Tashi Fay is a fine artist and costume designer based in Los Angeles. We first encountered her when she produced the extraordinary collages for our shoot with Grace McKagan for Issue 1. Her work is rooted in garment design, but extends far beyond. In her art projects, Tashi’s subjects are clad head-to-toe in her own designs, however she uses collage to elevate the pieces and the models who wear them, turning them into fantastical creatures, evoking strange, wonderful and even frightening ideas.


I’m really interested in how your experience of reading Truman Capote’s In Cold Blood led you to create these images. You speak about the morbid fascination of constantly going back to the things that scare you, reading the scary book, watching the horrific film, even though you know it will keep you up.

 In Cold Blood really got to my head. The descriptions were so thick, I could feel them and see them: “hair all over them walls,” “the head of each was completely encased in cotton, a swollen cocoon twice the size of an ordinary blown-up balloon, and the cotton, because it had been sprayed with a glossy substance, twinkled like Christmas-tree snow”. I would get really stuck.

But my obsession with the book was really just a starting off point for this body of work. I wanted to explore why I have always been so enchanted by horror and dark fairy tales and monsters, when I’m such a horrible sleeper. My whole life I’ve been a bad sleeper. My dad tells this story about when I was a toddler: I crawled out of my crib and came into my parents room and said, scowling, “you can keep putting me back but I’ll keep creeping out of my crib and creep back into your room!” I started digging into my lifetime collection of nightmares, sleep paralysis experiences and radio voices and the original idea kept unraveling further and further into this kind of impulsive mess, but I think the lack of method really worked for the project. 

Collage is such a synesthetic medium and I wonder if it reflects the way that you personally experience fear?

I’ve made a handful of attempts to artistically replicate my hallucinations, dreams, etc., but it’s a struggle to capture the simultaneous fear and wonder of a nightmare. For me, collage has been the most accessible way to illustrate what I dream and see in my head. It’s like a hybrid of photography and illustration. I love collage because it’s kind of this game of transformation. Here’s a peach. How do you make this peach feel different than a peach? Like how in your dreams you see a face you’ve never seen before but you know exactly whom the face belongs to?

I first fell into collage when I was on a Wintersession Photography course in Paris as a sophomore in college and realised I was kind of a crappy photographer. I was really only taking mediocre pictures of trash and pigeons. So I took all these naked images of myself in weird positions and then warped body parts in photoshop, printed them out and cut them up and made these collaged creatures out of them, and they felt like the most honest self-portraits I’d ever made.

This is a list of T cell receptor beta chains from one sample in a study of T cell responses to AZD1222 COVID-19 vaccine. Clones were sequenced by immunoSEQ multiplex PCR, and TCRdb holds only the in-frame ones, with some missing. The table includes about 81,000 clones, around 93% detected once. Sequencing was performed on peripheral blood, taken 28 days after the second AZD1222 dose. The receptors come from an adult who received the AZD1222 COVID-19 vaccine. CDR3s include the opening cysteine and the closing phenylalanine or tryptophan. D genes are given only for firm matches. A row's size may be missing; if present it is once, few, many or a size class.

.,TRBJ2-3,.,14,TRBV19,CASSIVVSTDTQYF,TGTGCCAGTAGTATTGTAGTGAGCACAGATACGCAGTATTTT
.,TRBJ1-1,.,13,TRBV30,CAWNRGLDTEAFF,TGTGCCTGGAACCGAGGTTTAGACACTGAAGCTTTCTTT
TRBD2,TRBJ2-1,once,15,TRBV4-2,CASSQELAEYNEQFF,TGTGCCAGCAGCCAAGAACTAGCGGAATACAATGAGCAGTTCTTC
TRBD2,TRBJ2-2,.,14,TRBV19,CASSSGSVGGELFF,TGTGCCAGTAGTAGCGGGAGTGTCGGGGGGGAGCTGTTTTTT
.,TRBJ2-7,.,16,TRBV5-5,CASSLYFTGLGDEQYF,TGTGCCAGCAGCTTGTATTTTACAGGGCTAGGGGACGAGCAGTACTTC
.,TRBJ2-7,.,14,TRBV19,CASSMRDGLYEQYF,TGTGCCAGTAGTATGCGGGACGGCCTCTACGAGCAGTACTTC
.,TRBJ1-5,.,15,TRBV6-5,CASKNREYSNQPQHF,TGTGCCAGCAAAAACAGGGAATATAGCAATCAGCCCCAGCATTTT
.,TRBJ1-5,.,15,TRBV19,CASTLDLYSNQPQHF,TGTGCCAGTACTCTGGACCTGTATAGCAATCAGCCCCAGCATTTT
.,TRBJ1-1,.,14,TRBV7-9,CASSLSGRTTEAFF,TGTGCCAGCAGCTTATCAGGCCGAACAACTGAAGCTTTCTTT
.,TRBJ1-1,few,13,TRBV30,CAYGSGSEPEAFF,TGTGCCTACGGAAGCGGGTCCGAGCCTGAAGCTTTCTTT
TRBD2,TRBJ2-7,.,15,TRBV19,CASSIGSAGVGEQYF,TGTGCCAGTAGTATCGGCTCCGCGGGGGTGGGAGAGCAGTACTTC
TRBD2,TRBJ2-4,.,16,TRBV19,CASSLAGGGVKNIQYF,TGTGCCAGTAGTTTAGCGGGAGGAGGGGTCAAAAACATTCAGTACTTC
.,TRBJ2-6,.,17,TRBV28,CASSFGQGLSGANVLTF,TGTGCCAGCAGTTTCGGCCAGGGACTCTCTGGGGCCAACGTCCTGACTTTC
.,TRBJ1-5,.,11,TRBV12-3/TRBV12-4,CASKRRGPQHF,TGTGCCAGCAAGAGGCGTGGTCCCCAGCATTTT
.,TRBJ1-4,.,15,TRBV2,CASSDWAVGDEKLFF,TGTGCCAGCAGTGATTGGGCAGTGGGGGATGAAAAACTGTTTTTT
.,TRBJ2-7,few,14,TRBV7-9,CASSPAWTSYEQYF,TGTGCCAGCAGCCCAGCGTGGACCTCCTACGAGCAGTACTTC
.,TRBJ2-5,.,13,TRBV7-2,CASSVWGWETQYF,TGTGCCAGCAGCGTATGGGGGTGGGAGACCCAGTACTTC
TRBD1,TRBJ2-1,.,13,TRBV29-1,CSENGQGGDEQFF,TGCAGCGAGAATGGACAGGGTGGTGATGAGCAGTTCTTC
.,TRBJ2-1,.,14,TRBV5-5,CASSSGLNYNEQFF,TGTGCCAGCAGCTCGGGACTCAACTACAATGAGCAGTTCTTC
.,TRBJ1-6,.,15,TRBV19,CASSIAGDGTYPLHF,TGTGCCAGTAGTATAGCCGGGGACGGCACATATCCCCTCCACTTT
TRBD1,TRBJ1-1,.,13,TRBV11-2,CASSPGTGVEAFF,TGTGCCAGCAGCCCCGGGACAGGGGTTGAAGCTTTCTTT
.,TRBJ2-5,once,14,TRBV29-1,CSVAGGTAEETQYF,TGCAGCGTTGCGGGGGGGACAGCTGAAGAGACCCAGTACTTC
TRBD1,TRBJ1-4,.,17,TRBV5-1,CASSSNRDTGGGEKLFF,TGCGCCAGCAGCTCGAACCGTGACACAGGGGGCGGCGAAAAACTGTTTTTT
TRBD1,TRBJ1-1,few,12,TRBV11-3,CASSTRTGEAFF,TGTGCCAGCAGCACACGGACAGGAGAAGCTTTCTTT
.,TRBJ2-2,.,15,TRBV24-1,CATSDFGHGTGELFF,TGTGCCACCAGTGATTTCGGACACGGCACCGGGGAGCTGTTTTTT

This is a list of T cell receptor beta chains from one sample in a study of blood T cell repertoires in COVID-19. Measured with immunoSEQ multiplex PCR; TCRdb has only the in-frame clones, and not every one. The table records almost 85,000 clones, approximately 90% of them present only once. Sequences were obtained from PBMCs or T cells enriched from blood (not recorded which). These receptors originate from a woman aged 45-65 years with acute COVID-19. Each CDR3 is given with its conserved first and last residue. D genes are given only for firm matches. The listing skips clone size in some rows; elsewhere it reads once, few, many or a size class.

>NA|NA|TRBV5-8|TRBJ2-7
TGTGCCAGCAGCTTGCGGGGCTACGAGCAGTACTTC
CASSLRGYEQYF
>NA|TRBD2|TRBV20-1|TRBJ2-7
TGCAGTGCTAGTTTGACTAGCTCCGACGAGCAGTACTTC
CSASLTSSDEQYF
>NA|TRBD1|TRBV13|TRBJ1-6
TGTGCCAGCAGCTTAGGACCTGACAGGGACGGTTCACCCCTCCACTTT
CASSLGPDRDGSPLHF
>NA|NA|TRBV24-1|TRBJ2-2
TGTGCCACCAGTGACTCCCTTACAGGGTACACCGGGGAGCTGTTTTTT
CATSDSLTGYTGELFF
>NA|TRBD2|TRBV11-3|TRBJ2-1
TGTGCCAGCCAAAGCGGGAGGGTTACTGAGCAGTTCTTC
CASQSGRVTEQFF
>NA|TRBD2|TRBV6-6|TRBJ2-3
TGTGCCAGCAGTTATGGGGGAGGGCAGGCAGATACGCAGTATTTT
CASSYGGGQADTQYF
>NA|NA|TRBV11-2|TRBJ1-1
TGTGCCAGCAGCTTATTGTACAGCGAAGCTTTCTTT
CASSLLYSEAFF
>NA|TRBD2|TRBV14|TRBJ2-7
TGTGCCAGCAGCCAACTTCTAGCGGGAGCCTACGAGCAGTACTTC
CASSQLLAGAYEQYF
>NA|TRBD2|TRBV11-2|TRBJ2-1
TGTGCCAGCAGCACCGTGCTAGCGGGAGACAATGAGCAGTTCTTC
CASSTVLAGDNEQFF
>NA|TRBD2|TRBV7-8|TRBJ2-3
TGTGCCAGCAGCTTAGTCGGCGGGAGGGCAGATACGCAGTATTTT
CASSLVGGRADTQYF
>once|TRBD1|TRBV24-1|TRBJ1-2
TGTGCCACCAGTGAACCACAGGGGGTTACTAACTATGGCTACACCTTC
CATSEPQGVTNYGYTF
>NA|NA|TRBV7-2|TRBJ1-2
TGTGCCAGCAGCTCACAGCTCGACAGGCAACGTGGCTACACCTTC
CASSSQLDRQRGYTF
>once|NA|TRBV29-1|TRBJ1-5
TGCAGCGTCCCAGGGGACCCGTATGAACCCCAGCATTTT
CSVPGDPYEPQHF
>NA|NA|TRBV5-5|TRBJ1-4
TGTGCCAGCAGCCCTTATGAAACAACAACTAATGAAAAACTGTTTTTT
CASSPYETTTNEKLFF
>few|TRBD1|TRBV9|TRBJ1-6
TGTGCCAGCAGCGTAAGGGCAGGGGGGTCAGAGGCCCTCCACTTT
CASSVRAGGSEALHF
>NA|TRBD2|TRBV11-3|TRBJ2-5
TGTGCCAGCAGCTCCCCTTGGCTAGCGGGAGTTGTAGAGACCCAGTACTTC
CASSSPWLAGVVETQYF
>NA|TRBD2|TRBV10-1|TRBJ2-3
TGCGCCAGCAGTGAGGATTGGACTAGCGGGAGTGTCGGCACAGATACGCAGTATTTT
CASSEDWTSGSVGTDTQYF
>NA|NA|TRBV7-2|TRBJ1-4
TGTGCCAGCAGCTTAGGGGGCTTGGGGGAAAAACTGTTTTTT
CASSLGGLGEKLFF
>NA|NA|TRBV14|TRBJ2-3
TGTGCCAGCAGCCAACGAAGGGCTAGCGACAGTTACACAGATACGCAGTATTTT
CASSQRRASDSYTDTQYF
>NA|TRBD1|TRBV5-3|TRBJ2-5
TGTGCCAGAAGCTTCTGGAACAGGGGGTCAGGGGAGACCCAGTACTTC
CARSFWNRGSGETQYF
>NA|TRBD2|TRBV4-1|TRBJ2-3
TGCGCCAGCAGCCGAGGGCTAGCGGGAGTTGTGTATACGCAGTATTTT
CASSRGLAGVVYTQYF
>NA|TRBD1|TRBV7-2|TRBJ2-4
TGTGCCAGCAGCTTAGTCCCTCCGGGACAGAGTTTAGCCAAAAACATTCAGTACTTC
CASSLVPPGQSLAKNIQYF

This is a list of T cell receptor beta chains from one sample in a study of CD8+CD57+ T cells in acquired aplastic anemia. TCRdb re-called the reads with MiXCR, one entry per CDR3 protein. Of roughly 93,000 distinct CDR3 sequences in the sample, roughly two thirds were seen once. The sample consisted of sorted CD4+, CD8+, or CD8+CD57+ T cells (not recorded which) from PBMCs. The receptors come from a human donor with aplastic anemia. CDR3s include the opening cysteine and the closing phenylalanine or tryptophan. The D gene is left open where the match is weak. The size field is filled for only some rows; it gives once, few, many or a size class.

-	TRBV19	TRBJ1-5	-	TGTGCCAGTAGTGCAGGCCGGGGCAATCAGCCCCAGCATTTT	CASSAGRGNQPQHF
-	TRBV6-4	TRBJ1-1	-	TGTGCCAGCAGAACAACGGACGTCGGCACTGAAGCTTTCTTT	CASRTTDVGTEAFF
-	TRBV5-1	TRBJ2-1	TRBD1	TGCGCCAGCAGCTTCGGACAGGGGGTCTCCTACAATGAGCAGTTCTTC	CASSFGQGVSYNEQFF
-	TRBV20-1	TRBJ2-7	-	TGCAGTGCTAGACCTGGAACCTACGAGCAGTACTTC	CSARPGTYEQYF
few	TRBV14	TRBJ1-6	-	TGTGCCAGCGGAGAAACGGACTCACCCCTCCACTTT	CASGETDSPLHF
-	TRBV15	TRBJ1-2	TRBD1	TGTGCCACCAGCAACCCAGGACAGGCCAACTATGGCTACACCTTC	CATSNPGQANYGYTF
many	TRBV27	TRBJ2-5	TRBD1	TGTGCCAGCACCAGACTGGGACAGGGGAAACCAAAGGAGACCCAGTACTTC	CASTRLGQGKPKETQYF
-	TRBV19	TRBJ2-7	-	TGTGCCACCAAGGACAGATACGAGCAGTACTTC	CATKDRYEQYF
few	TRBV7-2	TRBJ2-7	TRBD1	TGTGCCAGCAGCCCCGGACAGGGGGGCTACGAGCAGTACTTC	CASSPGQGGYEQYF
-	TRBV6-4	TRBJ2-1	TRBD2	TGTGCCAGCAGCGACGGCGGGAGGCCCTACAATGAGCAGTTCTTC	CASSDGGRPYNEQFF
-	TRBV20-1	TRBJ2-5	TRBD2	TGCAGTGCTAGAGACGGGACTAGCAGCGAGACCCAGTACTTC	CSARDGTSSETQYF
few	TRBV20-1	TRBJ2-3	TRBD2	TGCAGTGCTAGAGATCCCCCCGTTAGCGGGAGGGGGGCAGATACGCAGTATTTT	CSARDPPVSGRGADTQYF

The images also feel, to me, very playful. Is it a cathartic process for you, a form of therapy in turning the bad into good?

Hand collaging is a very therapeutic process for me, it definitely allows me to turn off the loud part of my brain and play. Because I work with found print material, I never know what pool I have to pick from or what the final product will look like and there’s something really exciting and satisfying about that.

I wanted this series to be scary, but the characters kind of created themselves and they turned out to be these lovely people who mean well but they don’t get very much done. I had “Friends” playing in the background so maybe the laugh track slipped into the collage. It’s always really important to me that even if the subject matter is really serious and dark, that humour shines through in the final product. Maybe it’s not always “obvious” funny or maybe it’s actually not funny at all to anyone but myself? But I have a lot of fun making the work that I make. I’ve never been good at forcing myself to do work that I don’t enjoy.

 You make all the clothing we see in the images yourself. What is your relationship with ‘fashion” as distinct from “art”?

My focus in all my work is storytelling, so when I use fashion as an art medium I think about constructing a character. The debate goes on and on, fashion isn’t art! Fashion is art! I don’t really care that much to separate the two… To me fashion is very special and an innately intimate art medium; you put it on, it becomes an extension of your body. People can say they don’t care, but they can put on one thing and finally feel like themselves and put on another thing and feel alien.

In the fourth grade my friends and I dressed up as boys to do a dance we choreographed for a PE class, I think the dance was to the Backstreet Boys. And I loved the feeling so much that for Halloween I just borrowed clothes from my male family friend and dressed as a boy. Many of the adults handing out candy at each of the houses in my neighbourhood asked why didn’t I dress up?

I pretended to be a little offended but I really wasn’t. It was thrilling to be mistaken for someone else. We find these characters that we feel excited and comfortable in. I’m always jealous of the people who really have only one look. That takes real determination.

creative direction, collage and all clothing